Women Who Travel Podcast An Episode Dedicated to the Ultimate Travel Companions—Our Mothers
Abbey Lossing
Women Who Travel

Women Who Travel Podcast: An Episode Dedicated to the Ultimate Travel Companions—Our Mothers

Host Lale Arikoglu catches up with Connie Wang about her new book ‘Oh My Mother’ and hears from listeners about their own mother-daughter trips.

You can listen to our podcast on Apple Podcasts and Spotify each week. Follow this link if you're listening on Apple News.

In honor of Mother’s Day, journalist and author Connie Wang calls in to talk about her new book of essays, Oh My Mother!, centered around travels to places like Paris, China, and Las Vegas (one Magic Mike show included) with her mother Qing. And later, we hear from a whole host of listeners, both mothers and daughters, about their own trips.

For more from Women Who Travel, visit womenwhotravel.com or subscribe to our newsletter.

Lale Arikoglu: Hi, I'm Lale Arikoglu, and welcome to Women Who Travel. Mother's Day is coming up, which means that this week I am joined by journalist and author Connie Wang to talk about her new book of essays centered around travels with her mother, Qing.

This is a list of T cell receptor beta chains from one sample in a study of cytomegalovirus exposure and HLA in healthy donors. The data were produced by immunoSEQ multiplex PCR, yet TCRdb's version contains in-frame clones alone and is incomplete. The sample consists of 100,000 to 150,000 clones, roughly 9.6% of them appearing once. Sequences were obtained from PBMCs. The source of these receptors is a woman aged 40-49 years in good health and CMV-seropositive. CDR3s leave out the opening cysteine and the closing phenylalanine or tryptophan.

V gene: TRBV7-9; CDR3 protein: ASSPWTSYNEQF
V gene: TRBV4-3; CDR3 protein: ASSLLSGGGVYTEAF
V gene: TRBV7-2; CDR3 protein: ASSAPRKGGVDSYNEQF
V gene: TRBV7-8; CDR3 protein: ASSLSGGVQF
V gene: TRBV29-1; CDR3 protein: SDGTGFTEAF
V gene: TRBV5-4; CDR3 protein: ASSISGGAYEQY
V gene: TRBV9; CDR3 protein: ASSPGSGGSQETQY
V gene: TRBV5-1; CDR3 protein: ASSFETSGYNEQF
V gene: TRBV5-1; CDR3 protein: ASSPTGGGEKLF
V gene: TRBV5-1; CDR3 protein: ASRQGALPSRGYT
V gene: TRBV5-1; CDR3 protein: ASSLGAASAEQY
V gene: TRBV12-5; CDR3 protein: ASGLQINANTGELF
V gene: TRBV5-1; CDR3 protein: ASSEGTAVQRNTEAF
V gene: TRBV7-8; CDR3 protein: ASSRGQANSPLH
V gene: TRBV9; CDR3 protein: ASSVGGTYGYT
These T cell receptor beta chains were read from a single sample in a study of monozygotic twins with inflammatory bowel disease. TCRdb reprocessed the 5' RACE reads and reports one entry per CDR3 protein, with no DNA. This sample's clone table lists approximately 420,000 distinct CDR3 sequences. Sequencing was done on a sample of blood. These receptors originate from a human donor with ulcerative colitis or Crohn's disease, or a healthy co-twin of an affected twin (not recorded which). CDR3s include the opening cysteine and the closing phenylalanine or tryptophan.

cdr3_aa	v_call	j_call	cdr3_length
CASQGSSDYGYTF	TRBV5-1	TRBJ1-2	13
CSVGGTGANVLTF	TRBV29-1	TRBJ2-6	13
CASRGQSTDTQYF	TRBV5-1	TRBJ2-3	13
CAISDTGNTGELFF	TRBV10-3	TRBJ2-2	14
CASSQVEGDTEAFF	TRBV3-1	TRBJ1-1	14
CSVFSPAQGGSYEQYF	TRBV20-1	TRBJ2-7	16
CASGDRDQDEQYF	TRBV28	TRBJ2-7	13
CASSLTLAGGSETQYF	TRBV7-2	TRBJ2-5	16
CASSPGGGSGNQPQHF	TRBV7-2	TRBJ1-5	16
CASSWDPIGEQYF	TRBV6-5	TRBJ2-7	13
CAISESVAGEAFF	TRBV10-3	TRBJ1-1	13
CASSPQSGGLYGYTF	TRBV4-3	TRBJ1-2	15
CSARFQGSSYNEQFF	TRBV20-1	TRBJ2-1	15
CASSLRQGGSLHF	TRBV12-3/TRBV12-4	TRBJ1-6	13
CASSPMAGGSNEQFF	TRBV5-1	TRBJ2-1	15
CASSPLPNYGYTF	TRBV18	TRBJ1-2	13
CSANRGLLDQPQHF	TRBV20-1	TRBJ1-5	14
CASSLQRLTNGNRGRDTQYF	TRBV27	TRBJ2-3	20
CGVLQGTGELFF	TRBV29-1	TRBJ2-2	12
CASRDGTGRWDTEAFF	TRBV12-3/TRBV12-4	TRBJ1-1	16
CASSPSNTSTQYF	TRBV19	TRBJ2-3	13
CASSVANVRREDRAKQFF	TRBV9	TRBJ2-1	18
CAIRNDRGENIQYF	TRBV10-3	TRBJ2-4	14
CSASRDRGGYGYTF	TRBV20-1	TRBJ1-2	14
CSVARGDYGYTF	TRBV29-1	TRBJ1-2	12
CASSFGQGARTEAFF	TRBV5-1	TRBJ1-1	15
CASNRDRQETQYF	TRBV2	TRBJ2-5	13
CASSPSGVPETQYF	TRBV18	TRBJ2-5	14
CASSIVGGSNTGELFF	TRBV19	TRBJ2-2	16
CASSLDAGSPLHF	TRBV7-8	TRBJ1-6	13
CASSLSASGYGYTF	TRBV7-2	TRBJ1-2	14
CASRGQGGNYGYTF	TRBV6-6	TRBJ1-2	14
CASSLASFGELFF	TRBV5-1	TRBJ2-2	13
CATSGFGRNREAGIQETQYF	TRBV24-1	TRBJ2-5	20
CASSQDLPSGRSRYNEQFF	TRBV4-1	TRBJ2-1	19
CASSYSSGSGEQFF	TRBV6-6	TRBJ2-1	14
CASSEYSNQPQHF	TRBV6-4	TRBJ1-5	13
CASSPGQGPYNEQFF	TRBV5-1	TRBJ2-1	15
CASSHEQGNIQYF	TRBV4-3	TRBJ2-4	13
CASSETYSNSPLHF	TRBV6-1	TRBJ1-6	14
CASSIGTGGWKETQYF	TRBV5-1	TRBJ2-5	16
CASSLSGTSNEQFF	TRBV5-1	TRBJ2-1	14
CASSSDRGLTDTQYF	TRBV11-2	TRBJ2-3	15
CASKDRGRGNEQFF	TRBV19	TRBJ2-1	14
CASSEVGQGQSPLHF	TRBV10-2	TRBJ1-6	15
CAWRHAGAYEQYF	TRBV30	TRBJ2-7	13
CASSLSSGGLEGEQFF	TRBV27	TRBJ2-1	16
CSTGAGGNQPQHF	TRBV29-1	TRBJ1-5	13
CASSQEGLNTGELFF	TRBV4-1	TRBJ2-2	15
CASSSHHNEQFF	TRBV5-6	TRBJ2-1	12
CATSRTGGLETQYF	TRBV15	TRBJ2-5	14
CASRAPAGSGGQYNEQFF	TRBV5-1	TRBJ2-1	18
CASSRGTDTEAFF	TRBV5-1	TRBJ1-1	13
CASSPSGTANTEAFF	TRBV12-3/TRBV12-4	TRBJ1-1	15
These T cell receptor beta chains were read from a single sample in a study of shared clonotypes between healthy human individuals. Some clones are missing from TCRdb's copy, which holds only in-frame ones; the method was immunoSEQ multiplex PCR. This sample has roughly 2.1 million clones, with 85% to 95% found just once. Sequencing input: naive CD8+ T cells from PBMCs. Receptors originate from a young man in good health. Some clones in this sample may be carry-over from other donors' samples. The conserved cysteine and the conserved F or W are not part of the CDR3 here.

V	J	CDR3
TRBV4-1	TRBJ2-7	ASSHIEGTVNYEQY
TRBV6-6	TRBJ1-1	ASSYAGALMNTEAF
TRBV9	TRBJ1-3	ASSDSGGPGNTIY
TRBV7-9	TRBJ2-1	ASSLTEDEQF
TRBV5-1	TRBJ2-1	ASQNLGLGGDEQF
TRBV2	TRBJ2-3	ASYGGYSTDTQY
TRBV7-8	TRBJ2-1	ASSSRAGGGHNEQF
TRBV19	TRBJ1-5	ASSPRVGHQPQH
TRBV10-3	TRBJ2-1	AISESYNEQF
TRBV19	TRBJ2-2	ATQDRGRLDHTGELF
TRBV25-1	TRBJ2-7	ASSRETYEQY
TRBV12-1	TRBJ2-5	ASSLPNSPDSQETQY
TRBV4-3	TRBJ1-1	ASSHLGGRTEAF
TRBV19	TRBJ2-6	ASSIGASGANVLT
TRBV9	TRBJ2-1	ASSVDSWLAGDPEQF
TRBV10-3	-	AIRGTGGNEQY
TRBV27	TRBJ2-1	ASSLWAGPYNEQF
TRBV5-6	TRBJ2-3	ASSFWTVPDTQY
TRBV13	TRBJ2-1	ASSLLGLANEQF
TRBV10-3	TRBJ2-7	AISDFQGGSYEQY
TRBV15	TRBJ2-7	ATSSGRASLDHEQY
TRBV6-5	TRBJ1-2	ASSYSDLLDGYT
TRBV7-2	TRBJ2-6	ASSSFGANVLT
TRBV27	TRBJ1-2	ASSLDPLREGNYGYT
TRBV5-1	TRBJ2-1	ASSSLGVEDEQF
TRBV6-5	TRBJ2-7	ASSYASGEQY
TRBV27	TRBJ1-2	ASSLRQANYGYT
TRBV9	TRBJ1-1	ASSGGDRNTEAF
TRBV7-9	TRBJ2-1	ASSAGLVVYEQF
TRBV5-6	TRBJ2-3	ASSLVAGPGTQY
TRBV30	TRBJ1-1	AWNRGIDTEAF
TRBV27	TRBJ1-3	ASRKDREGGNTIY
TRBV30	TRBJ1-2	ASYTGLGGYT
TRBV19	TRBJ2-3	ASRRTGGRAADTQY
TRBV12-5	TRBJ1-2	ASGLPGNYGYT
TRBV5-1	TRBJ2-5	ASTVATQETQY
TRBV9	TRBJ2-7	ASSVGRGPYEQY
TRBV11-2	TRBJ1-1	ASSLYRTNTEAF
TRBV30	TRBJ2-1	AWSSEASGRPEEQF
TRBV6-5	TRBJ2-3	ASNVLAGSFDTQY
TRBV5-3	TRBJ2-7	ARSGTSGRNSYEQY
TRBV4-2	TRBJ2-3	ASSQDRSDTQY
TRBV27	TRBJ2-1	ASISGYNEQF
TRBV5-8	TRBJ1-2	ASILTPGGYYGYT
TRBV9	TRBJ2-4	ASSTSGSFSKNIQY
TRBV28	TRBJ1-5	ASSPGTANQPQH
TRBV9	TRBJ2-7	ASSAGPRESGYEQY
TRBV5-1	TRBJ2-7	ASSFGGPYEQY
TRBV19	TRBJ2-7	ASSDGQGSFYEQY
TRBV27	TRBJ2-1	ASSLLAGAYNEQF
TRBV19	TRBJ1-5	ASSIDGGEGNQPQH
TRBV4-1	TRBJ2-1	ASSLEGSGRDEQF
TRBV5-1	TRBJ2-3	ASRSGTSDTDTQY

And later, we ask for listener dispatches about daughter and mother trips. We're sharing some that reflect how travel can be bonding, healing, life changing, allow for reflection, and sometimes just be plain good fun.

Sonal: We were getting ready to go to the airport. She did not want to leave.

Jamie: There's a different kind of closeness when you do activities together, when you stay overnight together in a farmhouse in a small town in Japan.

Sonal: Mama, your people are so happy.

Diane: Here's my adult daughter reaching back for me to give me comfort and guidance very much like I used to do for her when she was a little girl. It was a beautiful moment.

LA: First, though, here's Connie on her book, Oh My Mother!

CW: Oh My Mother! is a direct translation of a Chinese phrase,  我的妈呀 (Wǒ de mā ya), and you say it when you- you want to say something like, "Oh my god," it's sort of like an expletive. It's something you say when, I describe it in the book as when you're on the cusp of losing it or putting it all together. Not to equate my mother with god.